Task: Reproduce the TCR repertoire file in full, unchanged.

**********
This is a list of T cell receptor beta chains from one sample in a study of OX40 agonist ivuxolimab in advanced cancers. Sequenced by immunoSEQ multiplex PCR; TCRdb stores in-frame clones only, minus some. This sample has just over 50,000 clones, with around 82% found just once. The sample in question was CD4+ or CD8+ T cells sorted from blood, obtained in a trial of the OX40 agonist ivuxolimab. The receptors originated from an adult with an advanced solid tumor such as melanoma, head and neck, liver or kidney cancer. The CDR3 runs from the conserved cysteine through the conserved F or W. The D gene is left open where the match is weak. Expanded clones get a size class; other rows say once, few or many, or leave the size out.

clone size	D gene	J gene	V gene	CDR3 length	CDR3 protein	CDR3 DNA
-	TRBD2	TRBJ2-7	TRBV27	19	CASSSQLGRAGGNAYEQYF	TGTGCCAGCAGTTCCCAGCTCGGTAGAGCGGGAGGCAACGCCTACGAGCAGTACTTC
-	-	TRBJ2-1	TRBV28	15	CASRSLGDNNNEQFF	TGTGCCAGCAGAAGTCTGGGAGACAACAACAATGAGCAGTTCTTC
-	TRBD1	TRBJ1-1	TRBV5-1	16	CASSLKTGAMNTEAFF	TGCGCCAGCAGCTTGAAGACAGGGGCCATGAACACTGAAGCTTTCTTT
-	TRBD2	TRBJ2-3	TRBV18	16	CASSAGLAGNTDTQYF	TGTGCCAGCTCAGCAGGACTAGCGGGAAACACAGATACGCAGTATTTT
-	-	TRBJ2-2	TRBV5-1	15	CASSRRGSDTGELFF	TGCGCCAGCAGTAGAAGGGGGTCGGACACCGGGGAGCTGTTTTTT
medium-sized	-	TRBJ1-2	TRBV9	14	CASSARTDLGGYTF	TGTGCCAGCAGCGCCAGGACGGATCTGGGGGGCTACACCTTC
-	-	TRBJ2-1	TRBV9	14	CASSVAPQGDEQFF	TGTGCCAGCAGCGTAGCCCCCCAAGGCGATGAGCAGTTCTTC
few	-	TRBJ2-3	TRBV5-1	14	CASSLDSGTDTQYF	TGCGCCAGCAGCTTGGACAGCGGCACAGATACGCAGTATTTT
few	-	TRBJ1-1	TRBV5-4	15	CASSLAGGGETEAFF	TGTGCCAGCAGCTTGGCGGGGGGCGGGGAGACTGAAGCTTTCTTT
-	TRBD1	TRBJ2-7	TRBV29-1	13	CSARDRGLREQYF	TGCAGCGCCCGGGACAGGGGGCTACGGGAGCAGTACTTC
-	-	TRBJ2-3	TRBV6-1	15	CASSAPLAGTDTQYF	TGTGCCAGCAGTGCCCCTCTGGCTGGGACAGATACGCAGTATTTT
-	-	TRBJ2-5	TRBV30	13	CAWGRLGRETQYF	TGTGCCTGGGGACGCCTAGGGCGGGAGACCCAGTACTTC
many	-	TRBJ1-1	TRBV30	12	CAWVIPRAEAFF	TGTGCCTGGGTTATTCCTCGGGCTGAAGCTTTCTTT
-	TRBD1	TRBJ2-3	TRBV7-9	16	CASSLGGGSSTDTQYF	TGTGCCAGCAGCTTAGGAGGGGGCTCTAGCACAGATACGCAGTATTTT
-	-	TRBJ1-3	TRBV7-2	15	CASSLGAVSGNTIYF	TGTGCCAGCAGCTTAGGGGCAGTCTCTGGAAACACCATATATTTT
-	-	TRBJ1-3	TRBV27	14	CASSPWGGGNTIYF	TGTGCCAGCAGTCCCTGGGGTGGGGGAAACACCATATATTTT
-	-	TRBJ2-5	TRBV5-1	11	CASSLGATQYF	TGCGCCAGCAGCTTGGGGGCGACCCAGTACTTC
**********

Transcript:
This is a list of T cell receptor beta chains from one sample in a study of OX40 agonist ivuxolimab in advanced cancers. Sequenced by immunoSEQ multiplex PCR; TCRdb stores in-frame clones only, minus some. This sample has just over 50,000 clones, with around 82% found just once. The sample in question was CD4+ or CD8+ T cells sorted from blood, obtained in a trial of the OX40 agonist ivuxolimab. The receptors originated from an adult with an advanced solid tumor such as melanoma, head and neck, liver or kidney cancer. The CDR3 runs from the conserved cysteine through the conserved F or W. The D gene is left open where the match is weak. Expanded clones get a size class; other rows say once, few or many, or leave the size out.

clone size	D gene	J gene	V gene	CDR3 length	CDR3 protein	CDR3 DNA
-	TRBD2	TRBJ2-7	TRBV27	19	CASSSQLGRAGGNAYEQYF	TGTGCCAGCAGTTCCCAGCTCGGTAGAGCGGGAGGCAACGCCTACGAGCAGTACTTC
-	-	TRBJ2-1	TRBV28	15	CASRSLGDNNNEQFF	TGTGCCAGCAGAAGTCTGGGAGACAACAACAATGAGCAGTTCTTC
-	TRBD1	TRBJ1-1	TRBV5-1	16	CASSLKTGAMNTEAFF	TGCGCCAGCAGCTTGAAGACAGGGGCCATGAACACTGAAGCTTTCTTT
-	TRBD2	TRBJ2-3	TRBV18	16	CASSAGLAGNTDTQYF	TGTGCCAGCTCAGCAGGACTAGCGGGAAACACAGATACGCAGTATTTT
-	-	TRBJ2-2	TRBV5-1	15	CASSRRGSDTGELFF	TGCGCCAGCAGTAGAAGGGGGTCGGACACCGGGGAGCTGTTTTTT
medium-sized	-	TRBJ1-2	TRBV9	14	CASSARTDLGGYTF	TGTGCCAGCAGCGCCAGGACGGATCTGGGGGGCTACACCTTC
-	-	TRBJ2-1	TRBV9	14	CASSVAPQGDEQFF	TGTGCCAGCAGCGTAGCCCCCCAAGGCGATGAGCAGTTCTTC
few	-	TRBJ2-3	TRBV5-1	14	CASSLDSGTDTQYF	TGCGCCAGCAGCTTGGACAGCGGCACAGATACGCAGTATTTT
few	-	TRBJ1-1	TRBV5-4	15	CASSLAGGGETEAFF	TGTGCCAGCAGCTTGGCGGGGGGCGGGGAGACTGAAGCTTTCTTT
-	TRBD1	TRBJ2-7	TRBV29-1	13	CSARDRGLREQYF	TGCAGCGCCCGGGACAGGGGGCTACGGGAGCAGTACTTC
-	-	TRBJ2-3	TRBV6-1	15	CASSAPLAGTDTQYF	TGTGCCAGCAGTGCCCCTCTGGCTGGGACAGATACGCAGTATTTT
-	-	TRBJ2-5	TRBV30	13	CAWGRLGRETQYF	TGTGCCTGGGGACGCCTAGGGCGGGAGACCCAGTACTTC
many	-	TRBJ1-1	TRBV30	12	CAWVIPRAEAFF	TGTGCCTGGGTTATTCCTCGGGCTGAAGCTTTCTTT
-	TRBD1	TRBJ2-3	TRBV7-9	16	CASSLGGGSSTDTQYF	TGTGCCAGCAGCTTAGGAGGGGGCTCTAGCACAGATACGCAGTATTTT
-	-	TRBJ1-3	TRBV7-2	15	CASSLGAVSGNTIYF	TGTGCCAGCAGCTTAGGGGCAGTCTCTGGAAACACCATATATTTT
-	-	TRBJ1-3	TRBV27	14	CASSPWGGGNTIYF	TGTGCCAGCAGTCCCTGGGGTGGGGGAAACACCATATATTTT
-	-	TRBJ2-5	TRBV5-1	11	CASSLGATQYF	TGCGCCAGCAGCTTGGGGGCGACCCAGTACTTC